by Dana Lyons
By any number of metrics, the stock volatility market just experienced its most spasmatic episode of all-time – what does it mean for traders and investors?
The stock market events of the past week certainly qualify as one of those memorable episodes in the annals of Wall Street, even for those of us with decades of time in the grind. And when it is all said and done, this particular set of circumstances will be remembered as a volatility event.
Yes, many observers are rightfully focused on the events surrounding volatility-based exchange traded products. Whether they were the genesis of the past week’s market action or merely added fuel to the fire, there is no doubt that they played a significant role. And as many folks have warned, this enigmatic slice of the trading world has now undergone the reckoning (or the start of it) that has seemed all along to be its inevitable fate. We’ll let others opine further on that subject, though.
The focus of this post is the extraordinary (and, of course, not unrelated) action in the spot volatility market and the associated metrics. These tools, e.g., the S&P 500 Volatility Index, or VIX, and other derivatives, can serve as valuable stock market indicators, especially as it pertains to sentiment. They are particularly helpful when registering extremes like they did yesterday.
We’re going to take a look at 3 such examples of historic readings from the volatility market. The first comes from the VIX itself which soared yesterday by more than 100%. That was the first time in the history of the current iteration of the VIX going back to the early 1990?s that it actually doubled in one day. In fact, there have been just 3 other instances of even 50% daily jumps. This was not your ordinary volatility spike.
The 2nd example of yesterday’s historic day in the volatility market involves action in the term structure of the market. Specifically, we are looking at the relationship between the 9-Day S&P 500 Volatility Index, ”VXST”, and the 1-Month “VIX”. Typically, when traders get nervous, the will bid up the near-term vol instruments faster than the later-dated ones. And when the relationship gets extreme, i.e., when the closer index moves above the longer-dated one, it can be a sign of excessive fear, and a potential harbinger of an approaching stock market bottom.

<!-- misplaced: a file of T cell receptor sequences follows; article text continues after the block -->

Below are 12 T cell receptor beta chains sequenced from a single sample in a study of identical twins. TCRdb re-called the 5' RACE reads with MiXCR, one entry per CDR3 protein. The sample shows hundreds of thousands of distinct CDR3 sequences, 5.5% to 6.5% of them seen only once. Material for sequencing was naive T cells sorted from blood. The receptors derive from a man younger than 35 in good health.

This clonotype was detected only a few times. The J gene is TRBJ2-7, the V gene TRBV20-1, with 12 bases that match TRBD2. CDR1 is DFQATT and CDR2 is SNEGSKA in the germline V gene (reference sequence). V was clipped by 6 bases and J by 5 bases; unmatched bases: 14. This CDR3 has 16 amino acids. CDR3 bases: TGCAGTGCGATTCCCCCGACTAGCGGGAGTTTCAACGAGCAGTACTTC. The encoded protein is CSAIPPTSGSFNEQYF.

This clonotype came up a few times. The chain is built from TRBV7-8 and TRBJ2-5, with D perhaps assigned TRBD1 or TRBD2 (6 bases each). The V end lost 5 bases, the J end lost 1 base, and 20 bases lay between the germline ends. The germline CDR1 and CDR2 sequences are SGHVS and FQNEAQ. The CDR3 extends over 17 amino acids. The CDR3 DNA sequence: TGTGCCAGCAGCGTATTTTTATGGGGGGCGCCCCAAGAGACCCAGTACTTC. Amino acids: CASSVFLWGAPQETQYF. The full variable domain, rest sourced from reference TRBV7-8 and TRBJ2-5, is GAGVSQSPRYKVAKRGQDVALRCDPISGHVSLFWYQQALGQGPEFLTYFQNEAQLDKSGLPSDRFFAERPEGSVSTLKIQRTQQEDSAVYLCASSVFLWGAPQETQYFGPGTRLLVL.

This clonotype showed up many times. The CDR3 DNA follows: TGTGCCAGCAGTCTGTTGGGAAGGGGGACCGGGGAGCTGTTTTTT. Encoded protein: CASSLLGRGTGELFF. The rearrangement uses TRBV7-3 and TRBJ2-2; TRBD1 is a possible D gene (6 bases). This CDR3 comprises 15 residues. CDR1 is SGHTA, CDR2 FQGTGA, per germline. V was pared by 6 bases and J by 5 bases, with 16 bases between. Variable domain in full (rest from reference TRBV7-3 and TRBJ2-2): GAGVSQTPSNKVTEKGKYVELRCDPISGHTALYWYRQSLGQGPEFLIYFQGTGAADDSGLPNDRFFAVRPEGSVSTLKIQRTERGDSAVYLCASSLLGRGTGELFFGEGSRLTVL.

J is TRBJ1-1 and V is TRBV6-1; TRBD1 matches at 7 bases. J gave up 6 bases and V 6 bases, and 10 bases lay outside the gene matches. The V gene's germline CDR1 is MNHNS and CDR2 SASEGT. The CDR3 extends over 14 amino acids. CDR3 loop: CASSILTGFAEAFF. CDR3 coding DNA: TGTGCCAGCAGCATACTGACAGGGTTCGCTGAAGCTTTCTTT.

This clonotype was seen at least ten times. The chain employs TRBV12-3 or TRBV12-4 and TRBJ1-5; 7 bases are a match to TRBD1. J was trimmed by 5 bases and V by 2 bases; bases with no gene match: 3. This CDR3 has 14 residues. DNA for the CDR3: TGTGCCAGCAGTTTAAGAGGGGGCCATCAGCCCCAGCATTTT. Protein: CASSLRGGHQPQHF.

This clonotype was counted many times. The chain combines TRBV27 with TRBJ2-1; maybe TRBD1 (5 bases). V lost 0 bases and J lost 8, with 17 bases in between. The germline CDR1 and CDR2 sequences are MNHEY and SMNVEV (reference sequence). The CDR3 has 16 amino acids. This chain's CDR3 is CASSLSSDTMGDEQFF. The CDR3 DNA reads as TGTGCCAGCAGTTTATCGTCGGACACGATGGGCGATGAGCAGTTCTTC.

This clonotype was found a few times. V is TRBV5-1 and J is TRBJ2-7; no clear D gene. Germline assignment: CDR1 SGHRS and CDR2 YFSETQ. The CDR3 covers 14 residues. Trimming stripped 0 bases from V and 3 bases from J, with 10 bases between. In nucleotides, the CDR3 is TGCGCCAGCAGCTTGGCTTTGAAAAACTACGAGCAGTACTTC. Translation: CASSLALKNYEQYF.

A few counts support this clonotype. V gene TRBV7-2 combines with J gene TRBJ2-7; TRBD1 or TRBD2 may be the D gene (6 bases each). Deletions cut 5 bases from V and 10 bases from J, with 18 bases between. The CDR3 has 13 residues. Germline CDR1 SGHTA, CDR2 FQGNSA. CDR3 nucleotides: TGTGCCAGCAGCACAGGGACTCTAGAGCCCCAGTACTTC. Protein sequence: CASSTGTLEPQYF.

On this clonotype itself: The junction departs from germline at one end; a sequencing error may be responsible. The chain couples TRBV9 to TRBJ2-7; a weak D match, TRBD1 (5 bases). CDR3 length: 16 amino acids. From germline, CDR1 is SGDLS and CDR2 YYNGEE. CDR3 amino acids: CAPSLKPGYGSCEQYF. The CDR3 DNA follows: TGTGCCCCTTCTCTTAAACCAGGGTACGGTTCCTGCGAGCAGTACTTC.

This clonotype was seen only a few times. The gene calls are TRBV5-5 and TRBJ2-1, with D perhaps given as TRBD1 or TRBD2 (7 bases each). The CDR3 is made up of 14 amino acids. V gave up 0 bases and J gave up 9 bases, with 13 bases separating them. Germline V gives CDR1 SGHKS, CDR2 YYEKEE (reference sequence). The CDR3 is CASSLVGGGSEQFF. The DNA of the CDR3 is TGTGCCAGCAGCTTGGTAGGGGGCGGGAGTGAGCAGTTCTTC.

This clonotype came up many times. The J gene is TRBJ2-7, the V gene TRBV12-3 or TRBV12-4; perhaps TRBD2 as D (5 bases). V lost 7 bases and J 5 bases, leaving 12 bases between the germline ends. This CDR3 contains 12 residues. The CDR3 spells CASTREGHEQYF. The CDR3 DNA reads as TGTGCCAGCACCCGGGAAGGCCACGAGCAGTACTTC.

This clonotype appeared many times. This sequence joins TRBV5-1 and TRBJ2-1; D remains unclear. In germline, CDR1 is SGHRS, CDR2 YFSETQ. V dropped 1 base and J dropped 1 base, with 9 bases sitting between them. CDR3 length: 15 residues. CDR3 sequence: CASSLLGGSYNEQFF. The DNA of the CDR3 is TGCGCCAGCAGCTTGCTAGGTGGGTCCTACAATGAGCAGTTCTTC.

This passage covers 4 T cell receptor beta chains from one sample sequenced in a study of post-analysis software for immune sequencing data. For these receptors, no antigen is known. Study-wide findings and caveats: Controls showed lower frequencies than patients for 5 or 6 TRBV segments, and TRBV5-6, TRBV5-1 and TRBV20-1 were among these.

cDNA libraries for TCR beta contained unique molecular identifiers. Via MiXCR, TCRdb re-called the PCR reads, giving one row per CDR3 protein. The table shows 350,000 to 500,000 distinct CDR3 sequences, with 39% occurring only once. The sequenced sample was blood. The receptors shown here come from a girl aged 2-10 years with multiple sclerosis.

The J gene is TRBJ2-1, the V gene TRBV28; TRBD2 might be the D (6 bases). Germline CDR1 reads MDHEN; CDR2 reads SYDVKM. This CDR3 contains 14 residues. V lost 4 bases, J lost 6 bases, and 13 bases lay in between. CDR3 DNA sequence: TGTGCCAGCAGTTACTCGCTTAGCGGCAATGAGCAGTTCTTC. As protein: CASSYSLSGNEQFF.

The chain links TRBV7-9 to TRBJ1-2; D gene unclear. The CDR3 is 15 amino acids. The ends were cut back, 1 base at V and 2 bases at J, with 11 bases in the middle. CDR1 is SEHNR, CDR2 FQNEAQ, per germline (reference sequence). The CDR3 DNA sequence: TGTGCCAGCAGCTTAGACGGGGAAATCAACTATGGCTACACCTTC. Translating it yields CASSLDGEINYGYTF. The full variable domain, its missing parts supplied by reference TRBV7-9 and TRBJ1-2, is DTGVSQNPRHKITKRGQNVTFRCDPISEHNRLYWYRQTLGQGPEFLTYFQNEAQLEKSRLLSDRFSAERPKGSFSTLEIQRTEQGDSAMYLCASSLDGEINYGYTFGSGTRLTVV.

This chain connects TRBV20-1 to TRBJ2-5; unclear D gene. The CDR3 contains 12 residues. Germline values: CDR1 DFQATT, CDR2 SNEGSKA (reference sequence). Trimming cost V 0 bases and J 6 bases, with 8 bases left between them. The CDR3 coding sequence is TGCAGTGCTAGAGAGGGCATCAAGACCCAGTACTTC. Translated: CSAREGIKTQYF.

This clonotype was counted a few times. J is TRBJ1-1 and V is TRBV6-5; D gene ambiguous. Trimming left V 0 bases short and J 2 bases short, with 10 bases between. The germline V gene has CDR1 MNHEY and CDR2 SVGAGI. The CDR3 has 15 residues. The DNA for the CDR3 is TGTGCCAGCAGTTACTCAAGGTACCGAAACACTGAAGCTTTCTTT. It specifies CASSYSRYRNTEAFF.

You can say that yesterday’s vol term structure registered an extreme “fear” reading. That’s because, not only did the VXST:VIX ratio climb above 1.00 – it hit 1.59. That smashed the prior record high reading of 1.41, going back to the inception of the VXST in 2011. That is some fear right there.
Lastly, since we are talking about volatility in the markets, and about the volatility market itself…let’s take a look at the volatility of volatility. Yes, even the VIX has its own Volatility Index, known as “VVIX”. As it implies, the VVIX measures volatility expectations on the VIX.
And judging by yesterday’s reading, volatility expectations for volatility have never been higher, as the VVIX came in at an unprecedented 177.34 reading.
So what does this epic episode in volatility mean for investors? Well, as we mentioned, when these types of volatility metrics get elevated, it can be a signal of heightened fear on the part of stock market participants. And as Warren Buffett once said, it is wise to be “greedy when others are fearful”.
Is that the case now? Or are the mechanics of the volatility ETP market distorting the sentiment picture here? We address that question a Premium Post at The Lyons Share as we take a deeper, statistical look at similar historical episodes involving the volatility indicators presented above.
If you are interested in the Premium version of our charts and research, check out our “all-access” service, The Lyons Share. You can follow our investment process and posture every day — including insights into what we’re looking to buy and sell and when. Thanks for reading!
Related Posts:We truly are under attack. We need user support now more than ever! For as little as $10, you can support the IWB directly – and it only takes a minute. Thank you. 439 views